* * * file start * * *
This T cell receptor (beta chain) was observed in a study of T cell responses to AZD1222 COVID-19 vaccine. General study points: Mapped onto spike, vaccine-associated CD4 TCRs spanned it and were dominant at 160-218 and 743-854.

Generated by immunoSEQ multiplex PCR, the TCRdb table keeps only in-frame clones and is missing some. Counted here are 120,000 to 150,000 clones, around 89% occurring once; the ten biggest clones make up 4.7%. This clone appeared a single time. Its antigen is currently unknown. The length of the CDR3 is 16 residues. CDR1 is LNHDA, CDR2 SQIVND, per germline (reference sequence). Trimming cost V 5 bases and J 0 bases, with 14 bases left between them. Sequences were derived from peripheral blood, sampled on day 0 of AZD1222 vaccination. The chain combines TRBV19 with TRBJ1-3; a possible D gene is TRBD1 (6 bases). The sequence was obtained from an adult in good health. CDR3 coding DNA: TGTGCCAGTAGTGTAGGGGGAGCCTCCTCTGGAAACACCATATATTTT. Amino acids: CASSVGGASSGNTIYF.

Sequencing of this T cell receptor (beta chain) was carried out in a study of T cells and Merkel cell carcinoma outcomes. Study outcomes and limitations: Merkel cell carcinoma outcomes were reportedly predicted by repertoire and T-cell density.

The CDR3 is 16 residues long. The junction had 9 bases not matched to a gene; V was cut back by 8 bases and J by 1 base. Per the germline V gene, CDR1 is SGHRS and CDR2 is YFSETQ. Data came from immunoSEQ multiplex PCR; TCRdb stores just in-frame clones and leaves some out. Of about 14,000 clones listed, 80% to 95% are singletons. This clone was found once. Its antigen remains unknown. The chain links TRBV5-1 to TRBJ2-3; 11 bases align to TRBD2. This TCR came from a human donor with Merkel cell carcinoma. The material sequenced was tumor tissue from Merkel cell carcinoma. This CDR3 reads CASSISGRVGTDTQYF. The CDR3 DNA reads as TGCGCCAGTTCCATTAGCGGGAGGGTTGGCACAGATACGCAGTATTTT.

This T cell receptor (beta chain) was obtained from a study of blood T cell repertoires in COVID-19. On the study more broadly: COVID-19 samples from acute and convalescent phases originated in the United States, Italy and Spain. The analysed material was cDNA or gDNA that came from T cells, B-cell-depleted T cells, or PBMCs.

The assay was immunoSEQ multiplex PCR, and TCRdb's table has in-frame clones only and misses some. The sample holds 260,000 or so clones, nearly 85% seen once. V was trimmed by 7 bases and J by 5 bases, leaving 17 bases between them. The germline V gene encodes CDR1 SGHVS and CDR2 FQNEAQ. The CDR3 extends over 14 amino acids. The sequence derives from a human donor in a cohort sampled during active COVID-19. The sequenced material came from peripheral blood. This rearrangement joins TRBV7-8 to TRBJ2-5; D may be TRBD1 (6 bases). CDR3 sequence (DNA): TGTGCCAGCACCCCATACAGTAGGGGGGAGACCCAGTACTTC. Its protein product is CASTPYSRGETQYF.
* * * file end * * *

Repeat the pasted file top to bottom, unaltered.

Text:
This T cell receptor (beta chain) was observed in a study of T cell responses to AZD1222 COVID-19 vaccine. General study points: Mapped onto spike, vaccine-associated CD4 TCRs spanned it and were dominant at 160-218 and 743-854.

Generated by immunoSEQ multiplex PCR, the TCRdb table keeps only in-frame clones and is missing some. Counted here are 120,000 to 150,000 clones, around 89% occurring once; the ten biggest clones make up 4.7%. This clone appeared a single time. Its antigen is currently unknown. The length of the CDR3 is 16 residues. CDR1 is LNHDA, CDR2 SQIVND, per germline (reference sequence). Trimming cost V 5 bases and J 0 bases, with 14 bases left between them. Sequences were derived from peripheral blood, sampled on day 0 of AZD1222 vaccination. The chain combines TRBV19 with TRBJ1-3; a possible D gene is TRBD1 (6 bases). The sequence was obtained from an adult in good health. CDR3 coding DNA: TGTGCCAGTAGTGTAGGGGGAGCCTCCTCTGGAAACACCATATATTTT. Amino acids: CASSVGGASSGNTIYF.

Sequencing of this T cell receptor (beta chain) was carried out in a study of T cells and Merkel cell carcinoma outcomes. Study outcomes and limitations: Merkel cell carcinoma outcomes were reportedly predicted by repertoire and T-cell density.

The CDR3 is 16 residues long. The junction had 9 bases not matched to a gene; V was cut back by 8 bases and J by 1 base. Per the germline V gene, CDR1 is SGHRS and CDR2 is YFSETQ. Data came from immunoSEQ multiplex PCR; TCRdb stores just in-frame clones and leaves some out. Of about 14,000 clones listed, 80% to 95% are singletons. This clone was found once. Its antigen remains unknown. The chain links TRBV5-1 to TRBJ2-3; 11 bases align to TRBD2. This TCR came from a human donor with Merkel cell carcinoma. The material sequenced was tumor tissue from Merkel cell carcinoma. This CDR3 reads CASSISGRVGTDTQYF. The CDR3 DNA reads as TGCGCCAGTTCCATTAGCGGGAGGGTTGGCACAGATACGCAGTATTTT.

This T cell receptor (beta chain) was obtained from a study of blood T cell repertoires in COVID-19. On the study more broadly: COVID-19 samples from acute and convalescent phases originated in the United States, Italy and Spain. The analysed material was cDNA or gDNA that came from T cells, B-cell-depleted T cells, or PBMCs.

The assay was immunoSEQ multiplex PCR, and TCRdb's table has in-frame clones only and misses some. The sample holds 260,000 or so clones, nearly 85% seen once. V was trimmed by 7 bases and J by 5 bases, leaving 17 bases between them. The germline V gene encodes CDR1 SGHVS and CDR2 FQNEAQ. The CDR3 extends over 14 amino acids. The sequence derives from a human donor in a cohort sampled during active COVID-19. The sequenced material came from peripheral blood. This rearrangement joins TRBV7-8 to TRBJ2-5; D may be TRBD1 (6 bases). CDR3 sequence (DNA): TGTGCCAGCACCCCATACAGTAGGGGGGAGACCCAGTACTTC. Its protein product is CASTPYSRGETQYF.